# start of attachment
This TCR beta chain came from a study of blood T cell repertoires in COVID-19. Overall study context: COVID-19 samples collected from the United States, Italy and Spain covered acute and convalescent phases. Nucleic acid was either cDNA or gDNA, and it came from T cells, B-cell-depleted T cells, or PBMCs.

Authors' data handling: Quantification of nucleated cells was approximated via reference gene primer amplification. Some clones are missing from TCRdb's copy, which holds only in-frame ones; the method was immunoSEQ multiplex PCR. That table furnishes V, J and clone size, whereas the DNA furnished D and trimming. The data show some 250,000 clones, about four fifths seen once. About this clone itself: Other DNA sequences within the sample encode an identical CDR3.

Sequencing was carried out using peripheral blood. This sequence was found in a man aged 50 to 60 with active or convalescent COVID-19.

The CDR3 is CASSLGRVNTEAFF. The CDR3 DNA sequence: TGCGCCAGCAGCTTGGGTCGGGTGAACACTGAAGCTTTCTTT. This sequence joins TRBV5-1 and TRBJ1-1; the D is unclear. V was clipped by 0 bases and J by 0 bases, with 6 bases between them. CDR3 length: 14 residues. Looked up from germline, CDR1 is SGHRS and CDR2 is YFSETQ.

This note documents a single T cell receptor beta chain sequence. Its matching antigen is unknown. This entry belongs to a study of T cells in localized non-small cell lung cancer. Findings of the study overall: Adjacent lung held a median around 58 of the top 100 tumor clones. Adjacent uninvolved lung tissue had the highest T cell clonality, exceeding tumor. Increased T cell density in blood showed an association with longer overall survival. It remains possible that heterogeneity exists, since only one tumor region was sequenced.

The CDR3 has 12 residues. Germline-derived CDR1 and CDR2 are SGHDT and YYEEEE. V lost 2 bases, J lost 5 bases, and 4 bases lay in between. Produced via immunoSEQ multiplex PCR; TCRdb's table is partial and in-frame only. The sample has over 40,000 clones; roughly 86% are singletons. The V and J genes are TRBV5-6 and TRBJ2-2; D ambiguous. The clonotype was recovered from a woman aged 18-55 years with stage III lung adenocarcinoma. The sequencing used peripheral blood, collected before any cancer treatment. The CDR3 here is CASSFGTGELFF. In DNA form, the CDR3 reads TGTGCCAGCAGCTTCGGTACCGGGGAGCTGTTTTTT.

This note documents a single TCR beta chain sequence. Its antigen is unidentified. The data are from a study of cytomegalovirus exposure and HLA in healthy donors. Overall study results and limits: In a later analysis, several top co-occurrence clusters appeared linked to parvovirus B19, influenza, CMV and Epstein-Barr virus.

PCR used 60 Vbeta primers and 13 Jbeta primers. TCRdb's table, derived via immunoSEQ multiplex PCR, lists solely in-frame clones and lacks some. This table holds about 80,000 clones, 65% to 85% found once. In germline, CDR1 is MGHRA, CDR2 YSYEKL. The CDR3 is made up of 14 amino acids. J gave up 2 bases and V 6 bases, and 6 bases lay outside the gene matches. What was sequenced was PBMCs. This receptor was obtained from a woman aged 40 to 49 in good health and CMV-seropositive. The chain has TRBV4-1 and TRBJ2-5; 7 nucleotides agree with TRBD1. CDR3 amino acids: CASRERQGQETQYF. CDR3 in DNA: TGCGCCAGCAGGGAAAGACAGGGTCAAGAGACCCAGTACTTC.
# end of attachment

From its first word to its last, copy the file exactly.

This TCR beta chain came from a study of blood T cell repertoires in COVID-19. Overall study context: COVID-19 samples collected from the United States, Italy and Spain covered acute and convalescent phases. Nucleic acid was either cDNA or gDNA, and it came from T cells, B-cell-depleted T cells, or PBMCs.

Authors' data handling: Quantification of nucleated cells was approximated via reference gene primer amplification. Some clones are missing from TCRdb's copy, which holds only in-frame ones; the method was immunoSEQ multiplex PCR. That table furnishes V, J and clone size, whereas the DNA furnished D and trimming. The data show some 250,000 clones, about four fifths seen once. About this clone itself: Other DNA sequences within the sample encode an identical CDR3.

Sequencing was carried out using peripheral blood. This sequence was found in a man aged 50 to 60 with active or convalescent COVID-19.

The CDR3 is CASSLGRVNTEAFF. The CDR3 DNA sequence: TGCGCCAGCAGCTTGGGTCGGGTGAACACTGAAGCTTTCTTT. This sequence joins TRBV5-1 and TRBJ1-1; the D is unclear. V was clipped by 0 bases and J by 0 bases, with 6 bases between them. CDR3 length: 14 residues. Looked up from germline, CDR1 is SGHRS and CDR2 is YFSETQ.

This note documents a single T cell receptor beta chain sequence. Its matching antigen is unknown. This entry belongs to a study of T cells in localized non-small cell lung cancer. Findings of the study overall: Adjacent lung held a median around 58 of the top 100 tumor clones. Adjacent uninvolved lung tissue had the highest T cell clonality, exceeding tumor. Increased T cell density in blood showed an association with longer overall survival. It remains possible that heterogeneity exists, since only one tumor region was sequenced.

The CDR3 has 12 residues. Germline-derived CDR1 and CDR2 are SGHDT and YYEEEE. V lost 2 bases, J lost 5 bases, and 4 bases lay in between. Produced via immunoSEQ multiplex PCR; TCRdb's table is partial and in-frame only. The sample has over 40,000 clones; roughly 86% are singletons. The V and J genes are TRBV5-6 and TRBJ2-2; D ambiguous. The clonotype was recovered from a woman aged 18-55 years with stage III lung adenocarcinoma. The sequencing used peripheral blood, collected before any cancer treatment. The CDR3 here is CASSFGTGELFF. In DNA form, the CDR3 reads TGTGCCAGCAGCTTCGGTACCGGGGAGCTGTTTTTT.

This note documents a single TCR beta chain sequence. Its antigen is unidentified. The data are from a study of cytomegalovirus exposure and HLA in healthy donors. Overall study results and limits: In a later analysis, several top co-occurrence clusters appeared linked to parvovirus B19, influenza, CMV and Epstein-Barr virus.

PCR used 60 Vbeta primers and 13 Jbeta primers. TCRdb's table, derived via immunoSEQ multiplex PCR, lists solely in-frame clones and lacks some. This table holds about 80,000 clones, 65% to 85% found once. In germline, CDR1 is MGHRA, CDR2 YSYEKL. The CDR3 is made up of 14 amino acids. J gave up 2 bases and V 6 bases, and 6 bases lay outside the gene matches. What was sequenced was PBMCs. This receptor was obtained from a woman aged 40 to 49 in good health and CMV-seropositive. The chain has TRBV4-1 and TRBJ2-5; 7 nucleotides agree with TRBD1. CDR3 amino acids: CASRERQGQETQYF. CDR3 in DNA: TGCGCCAGCAGGGAAAGACAGGGTCAAGAGACCCAGTACTTC.